Orthodoxy is not a Western church, they did not settle the West and did not bring the Gospel to the natives as did the Latin Church. Centuries later those of Eastern ethnicity settled in the "New World" - and you know what, the West has made allowances for their ethnicity to be brought with them! Again, local ethnicity should be respected and overt proselytizing should not only be avoided, but officially restricted. Likewise, consider that Latin parish in downtown Moscow - should they be allowed go out recruiting from the ranks of Orthodoxy? Or, should they be permitted to exist for any small pocket of Latin Rite Catholics who may live in and/or be visiting Moscow?

    This pendulum swings both ways.

    In JMJ,
    Scott<<<

    ReplyDelete
  3. It's got nothing to do with ethnicity. It might have something to do with religious heritage, but the original heritage is Pilgrim, which is not Catholic at all. Or you could go back the indians I suppose.

    If you want to know whether Eastern or Western Christianity came to America first, technically it was Eastern.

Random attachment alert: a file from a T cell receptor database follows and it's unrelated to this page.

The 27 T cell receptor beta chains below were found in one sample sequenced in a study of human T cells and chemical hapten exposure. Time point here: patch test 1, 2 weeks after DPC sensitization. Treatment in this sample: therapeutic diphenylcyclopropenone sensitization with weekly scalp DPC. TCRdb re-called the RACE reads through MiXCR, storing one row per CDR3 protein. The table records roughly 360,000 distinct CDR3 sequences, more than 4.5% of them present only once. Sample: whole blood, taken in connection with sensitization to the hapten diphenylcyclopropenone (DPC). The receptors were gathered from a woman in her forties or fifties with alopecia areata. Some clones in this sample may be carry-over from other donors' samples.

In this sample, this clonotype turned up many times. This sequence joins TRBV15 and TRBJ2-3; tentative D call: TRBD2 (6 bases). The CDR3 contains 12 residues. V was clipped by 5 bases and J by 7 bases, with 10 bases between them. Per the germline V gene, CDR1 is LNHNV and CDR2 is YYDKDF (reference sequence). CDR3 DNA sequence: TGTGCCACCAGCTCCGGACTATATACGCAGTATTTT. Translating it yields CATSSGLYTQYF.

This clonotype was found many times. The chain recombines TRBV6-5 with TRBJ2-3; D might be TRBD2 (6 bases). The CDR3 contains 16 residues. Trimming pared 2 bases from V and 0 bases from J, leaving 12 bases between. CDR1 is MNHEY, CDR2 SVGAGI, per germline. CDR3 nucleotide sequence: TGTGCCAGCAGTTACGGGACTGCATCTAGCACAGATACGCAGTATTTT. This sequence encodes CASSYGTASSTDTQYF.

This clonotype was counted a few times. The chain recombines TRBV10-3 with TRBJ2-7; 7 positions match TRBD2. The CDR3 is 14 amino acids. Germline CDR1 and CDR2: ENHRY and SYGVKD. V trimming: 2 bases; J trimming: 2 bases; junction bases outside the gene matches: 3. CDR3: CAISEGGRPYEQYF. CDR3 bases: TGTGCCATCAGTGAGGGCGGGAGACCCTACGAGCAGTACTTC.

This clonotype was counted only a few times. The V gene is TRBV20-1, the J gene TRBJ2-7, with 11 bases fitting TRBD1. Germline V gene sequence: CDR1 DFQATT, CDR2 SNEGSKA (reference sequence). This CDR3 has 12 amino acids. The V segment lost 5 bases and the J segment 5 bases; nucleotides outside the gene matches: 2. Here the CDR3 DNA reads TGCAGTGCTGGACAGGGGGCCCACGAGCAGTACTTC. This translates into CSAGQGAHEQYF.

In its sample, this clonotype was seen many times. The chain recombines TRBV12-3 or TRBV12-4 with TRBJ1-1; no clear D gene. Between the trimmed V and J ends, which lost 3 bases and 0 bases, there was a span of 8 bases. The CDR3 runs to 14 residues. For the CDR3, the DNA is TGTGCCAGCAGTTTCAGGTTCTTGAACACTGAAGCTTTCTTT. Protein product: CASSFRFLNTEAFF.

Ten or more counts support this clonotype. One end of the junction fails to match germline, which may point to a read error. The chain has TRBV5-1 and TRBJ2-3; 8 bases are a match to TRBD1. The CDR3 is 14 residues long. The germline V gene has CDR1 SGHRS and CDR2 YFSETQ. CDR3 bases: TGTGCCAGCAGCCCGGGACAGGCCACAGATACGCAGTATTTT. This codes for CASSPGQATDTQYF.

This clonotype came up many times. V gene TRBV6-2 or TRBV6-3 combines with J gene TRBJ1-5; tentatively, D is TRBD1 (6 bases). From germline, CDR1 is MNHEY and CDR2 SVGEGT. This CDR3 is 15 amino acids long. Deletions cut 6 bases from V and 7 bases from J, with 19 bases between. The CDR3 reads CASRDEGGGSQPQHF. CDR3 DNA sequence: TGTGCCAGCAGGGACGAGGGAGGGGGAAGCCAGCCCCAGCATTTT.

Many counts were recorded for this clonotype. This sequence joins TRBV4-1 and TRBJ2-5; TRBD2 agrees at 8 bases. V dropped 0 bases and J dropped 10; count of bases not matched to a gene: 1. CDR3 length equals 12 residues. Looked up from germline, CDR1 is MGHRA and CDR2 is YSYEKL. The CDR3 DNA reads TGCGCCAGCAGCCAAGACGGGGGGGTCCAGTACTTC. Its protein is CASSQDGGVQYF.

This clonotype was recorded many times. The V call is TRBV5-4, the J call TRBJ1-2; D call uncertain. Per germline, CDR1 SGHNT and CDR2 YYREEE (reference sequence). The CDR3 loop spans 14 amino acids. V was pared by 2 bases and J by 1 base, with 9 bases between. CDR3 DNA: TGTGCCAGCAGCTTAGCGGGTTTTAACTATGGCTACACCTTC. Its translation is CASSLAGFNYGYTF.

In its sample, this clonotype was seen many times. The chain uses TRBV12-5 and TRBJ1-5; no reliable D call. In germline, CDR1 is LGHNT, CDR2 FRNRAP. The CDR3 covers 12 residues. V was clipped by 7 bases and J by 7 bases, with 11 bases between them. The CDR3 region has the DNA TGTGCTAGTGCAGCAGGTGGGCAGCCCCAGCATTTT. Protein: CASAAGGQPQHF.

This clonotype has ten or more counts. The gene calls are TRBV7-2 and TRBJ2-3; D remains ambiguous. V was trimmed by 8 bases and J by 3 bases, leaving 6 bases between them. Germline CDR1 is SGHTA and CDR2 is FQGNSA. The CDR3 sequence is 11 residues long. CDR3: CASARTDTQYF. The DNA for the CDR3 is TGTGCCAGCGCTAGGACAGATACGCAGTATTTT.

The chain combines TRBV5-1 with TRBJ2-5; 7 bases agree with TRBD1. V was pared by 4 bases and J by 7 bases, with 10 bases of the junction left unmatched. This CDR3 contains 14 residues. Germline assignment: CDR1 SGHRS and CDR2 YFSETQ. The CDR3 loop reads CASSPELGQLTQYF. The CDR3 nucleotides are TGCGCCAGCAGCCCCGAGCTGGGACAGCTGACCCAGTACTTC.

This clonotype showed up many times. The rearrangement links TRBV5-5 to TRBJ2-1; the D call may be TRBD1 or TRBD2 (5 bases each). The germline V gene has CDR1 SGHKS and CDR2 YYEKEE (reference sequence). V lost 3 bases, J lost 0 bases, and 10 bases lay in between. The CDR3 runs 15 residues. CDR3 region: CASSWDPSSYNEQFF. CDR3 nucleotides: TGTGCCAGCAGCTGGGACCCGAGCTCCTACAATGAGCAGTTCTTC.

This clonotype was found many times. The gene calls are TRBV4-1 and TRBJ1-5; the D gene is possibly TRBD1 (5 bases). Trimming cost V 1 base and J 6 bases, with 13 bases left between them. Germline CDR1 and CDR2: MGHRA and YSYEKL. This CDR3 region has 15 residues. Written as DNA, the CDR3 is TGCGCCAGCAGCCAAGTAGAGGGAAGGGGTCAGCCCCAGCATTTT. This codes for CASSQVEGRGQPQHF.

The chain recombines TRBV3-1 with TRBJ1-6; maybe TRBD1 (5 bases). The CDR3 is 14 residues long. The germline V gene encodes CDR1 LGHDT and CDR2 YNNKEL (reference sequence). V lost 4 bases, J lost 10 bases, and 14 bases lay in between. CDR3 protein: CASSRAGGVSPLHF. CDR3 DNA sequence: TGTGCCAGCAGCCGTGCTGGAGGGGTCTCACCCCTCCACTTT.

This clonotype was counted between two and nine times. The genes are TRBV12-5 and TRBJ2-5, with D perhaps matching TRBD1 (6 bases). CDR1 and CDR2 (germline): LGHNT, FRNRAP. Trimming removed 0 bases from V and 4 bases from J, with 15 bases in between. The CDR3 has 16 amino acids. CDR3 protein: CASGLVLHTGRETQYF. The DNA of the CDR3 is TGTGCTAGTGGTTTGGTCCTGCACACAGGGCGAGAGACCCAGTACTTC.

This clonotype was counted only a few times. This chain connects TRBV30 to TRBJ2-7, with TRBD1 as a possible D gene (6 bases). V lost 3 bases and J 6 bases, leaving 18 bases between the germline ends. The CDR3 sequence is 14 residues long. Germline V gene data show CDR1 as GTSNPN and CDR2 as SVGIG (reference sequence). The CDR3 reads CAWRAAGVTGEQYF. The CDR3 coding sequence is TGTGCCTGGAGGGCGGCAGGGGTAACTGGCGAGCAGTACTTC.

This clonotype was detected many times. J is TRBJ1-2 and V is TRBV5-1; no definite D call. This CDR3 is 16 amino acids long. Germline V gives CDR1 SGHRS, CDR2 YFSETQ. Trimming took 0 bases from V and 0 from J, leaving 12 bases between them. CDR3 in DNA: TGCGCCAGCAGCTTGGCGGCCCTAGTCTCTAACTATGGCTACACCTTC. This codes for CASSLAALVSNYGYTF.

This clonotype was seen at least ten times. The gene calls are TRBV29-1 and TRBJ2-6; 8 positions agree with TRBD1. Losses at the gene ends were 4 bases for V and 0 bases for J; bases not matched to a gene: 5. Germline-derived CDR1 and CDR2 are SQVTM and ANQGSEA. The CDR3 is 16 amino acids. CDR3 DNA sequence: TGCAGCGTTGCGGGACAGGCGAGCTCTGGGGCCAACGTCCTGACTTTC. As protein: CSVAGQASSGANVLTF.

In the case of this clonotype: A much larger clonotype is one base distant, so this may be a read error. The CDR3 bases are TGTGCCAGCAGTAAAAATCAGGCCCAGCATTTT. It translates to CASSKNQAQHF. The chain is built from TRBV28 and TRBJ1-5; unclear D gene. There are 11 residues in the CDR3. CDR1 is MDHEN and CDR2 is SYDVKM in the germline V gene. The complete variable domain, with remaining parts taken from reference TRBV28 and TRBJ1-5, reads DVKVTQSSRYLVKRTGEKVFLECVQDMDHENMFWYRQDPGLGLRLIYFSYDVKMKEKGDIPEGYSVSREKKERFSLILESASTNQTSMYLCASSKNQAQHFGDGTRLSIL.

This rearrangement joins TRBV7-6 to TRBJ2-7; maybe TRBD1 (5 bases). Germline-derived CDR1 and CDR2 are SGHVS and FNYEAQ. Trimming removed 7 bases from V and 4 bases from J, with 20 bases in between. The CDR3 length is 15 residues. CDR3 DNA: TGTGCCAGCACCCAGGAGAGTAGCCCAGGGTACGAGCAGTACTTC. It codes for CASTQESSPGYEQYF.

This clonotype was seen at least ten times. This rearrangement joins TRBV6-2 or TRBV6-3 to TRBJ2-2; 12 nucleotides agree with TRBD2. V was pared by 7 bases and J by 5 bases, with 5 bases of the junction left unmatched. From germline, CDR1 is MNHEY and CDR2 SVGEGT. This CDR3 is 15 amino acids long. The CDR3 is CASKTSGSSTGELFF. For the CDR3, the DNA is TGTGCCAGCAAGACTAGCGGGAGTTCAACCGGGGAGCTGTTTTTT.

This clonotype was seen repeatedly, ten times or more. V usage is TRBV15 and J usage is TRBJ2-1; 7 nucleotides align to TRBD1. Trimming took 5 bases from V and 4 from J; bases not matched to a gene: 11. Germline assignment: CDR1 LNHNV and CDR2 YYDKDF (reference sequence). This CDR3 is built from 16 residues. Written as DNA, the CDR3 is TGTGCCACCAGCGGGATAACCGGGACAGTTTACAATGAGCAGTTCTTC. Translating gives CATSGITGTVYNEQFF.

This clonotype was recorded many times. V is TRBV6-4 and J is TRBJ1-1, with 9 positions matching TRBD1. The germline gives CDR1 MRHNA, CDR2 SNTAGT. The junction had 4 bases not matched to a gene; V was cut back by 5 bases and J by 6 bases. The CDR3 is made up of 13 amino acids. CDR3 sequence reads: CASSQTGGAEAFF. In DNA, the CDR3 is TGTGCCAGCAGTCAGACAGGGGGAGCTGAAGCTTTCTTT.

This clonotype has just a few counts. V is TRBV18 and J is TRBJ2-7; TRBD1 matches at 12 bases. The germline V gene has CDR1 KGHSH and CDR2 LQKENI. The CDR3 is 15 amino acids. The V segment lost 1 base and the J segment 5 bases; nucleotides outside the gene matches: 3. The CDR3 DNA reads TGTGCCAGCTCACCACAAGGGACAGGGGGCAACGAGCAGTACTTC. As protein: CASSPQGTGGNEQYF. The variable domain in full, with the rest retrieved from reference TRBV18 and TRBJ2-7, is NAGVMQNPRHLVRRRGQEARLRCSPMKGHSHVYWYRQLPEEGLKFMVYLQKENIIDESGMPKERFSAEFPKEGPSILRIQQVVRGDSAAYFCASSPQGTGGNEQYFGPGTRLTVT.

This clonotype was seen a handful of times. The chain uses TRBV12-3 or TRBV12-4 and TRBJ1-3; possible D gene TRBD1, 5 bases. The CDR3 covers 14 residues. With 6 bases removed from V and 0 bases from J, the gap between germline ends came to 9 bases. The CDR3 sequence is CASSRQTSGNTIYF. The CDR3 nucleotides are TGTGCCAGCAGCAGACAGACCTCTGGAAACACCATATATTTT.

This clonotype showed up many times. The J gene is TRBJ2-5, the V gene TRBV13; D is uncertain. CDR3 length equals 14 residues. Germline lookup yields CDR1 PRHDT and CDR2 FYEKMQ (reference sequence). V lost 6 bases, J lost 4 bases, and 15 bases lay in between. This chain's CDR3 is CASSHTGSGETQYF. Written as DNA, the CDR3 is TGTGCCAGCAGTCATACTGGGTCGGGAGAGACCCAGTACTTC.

How are you going to deal with a new continent? Are you going to break it up by country? That's kind of tough, because the United States didn't pop out fully formed in 1776. Russians were practicing in 1794 in Alaska back when the United States was a tiny east coast colony.

    And of course, back in 1054, southern Italy was very Greek in nature. Southern Italy was Eastern rite, which is why the Pope's interfering in the Eastern rite is the original root cause of the dispute of the 1054 schism. (This has been going on for a while now).

    People arrived from all over the place in America setting up Churches. I think its a bit late to claim it exclusively for one rite.

    But if you think that's great, why isn't it applied consistently? Why not obliterate the Eastern rite if you think it has no place here? Of course, they would all rebel and join Orthodoxy like they did a hundred years ago, but at least be consistent.

    If you think you can convince Orthodox churches to join Rome, oh and by the way you're plopped down in Western rite territory, I think you're living in the dreamworld that led us to where we are now. Eastern rite would have to be a first class citizen in the new world, not a second class one like Rome considers it now.

    ReplyDelete
  4. > John wrote: It's got nothing to